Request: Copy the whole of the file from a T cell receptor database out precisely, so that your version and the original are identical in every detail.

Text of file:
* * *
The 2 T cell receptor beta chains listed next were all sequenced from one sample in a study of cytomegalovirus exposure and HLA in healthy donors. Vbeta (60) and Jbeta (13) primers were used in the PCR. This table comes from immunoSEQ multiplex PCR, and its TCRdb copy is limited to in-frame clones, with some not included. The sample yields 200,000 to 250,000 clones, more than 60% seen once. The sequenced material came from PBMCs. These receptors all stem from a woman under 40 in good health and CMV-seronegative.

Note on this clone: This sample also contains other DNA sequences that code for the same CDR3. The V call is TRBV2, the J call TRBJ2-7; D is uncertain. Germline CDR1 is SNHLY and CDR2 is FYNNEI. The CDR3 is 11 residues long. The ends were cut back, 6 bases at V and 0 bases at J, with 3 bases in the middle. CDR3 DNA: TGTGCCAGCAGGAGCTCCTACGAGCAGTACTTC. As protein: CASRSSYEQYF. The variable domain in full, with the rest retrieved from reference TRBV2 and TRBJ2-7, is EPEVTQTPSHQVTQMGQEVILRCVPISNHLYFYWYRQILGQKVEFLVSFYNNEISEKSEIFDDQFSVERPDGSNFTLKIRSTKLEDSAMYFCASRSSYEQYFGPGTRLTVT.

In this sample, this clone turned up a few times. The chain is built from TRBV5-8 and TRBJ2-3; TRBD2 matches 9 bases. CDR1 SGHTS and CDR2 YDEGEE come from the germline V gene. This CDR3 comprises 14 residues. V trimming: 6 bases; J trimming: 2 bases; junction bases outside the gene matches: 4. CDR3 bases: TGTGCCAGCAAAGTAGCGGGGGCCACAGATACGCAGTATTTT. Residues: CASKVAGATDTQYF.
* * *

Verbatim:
The 2 T cell receptor beta chains listed next were all sequenced from one sample in a study of cytomegalovirus exposure and HLA in healthy donors. Vbeta (60) and Jbeta (13) primers were used in the PCR. This table comes from immunoSEQ multiplex PCR, and its TCRdb copy is limited to in-frame clones, with some not included. The sample yields 200,000 to 250,000 clones, more than 60% seen once. The sequenced material came from PBMCs. These receptors all stem from a woman under 40 in good health and CMV-seronegative.

Note on this clone: This sample also contains other DNA sequences that code for the same CDR3. The V call is TRBV2, the J call TRBJ2-7; D is uncertain. Germline CDR1 is SNHLY and CDR2 is FYNNEI. The CDR3 is 11 residues long. The ends were cut back, 6 bases at V and 0 bases at J, with 3 bases in the middle. CDR3 DNA: TGTGCCAGCAGGAGCTCCTACGAGCAGTACTTC. As protein: CASRSSYEQYF. The variable domain in full, with the rest retrieved from reference TRBV2 and TRBJ2-7, is EPEVTQTPSHQVTQMGQEVILRCVPISNHLYFYWYRQILGQKVEFLVSFYNNEISEKSEIFDDQFSVERPDGSNFTLKIRSTKLEDSAMYFCASRSSYEQYFGPGTRLTVT.

In this sample, this clone turned up a few times. The chain is built from TRBV5-8 and TRBJ2-3; TRBD2 matches 9 bases. CDR1 SGHTS and CDR2 YDEGEE come from the germline V gene. This CDR3 comprises 14 residues. V trimming: 6 bases; J trimming: 2 bases; junction bases outside the gene matches: 4. CDR3 bases: TGTGCCAGCAAAGTAGCGGGGGCCACAGATACGCAGTATTTT. Residues: CASKVAGATDTQYF.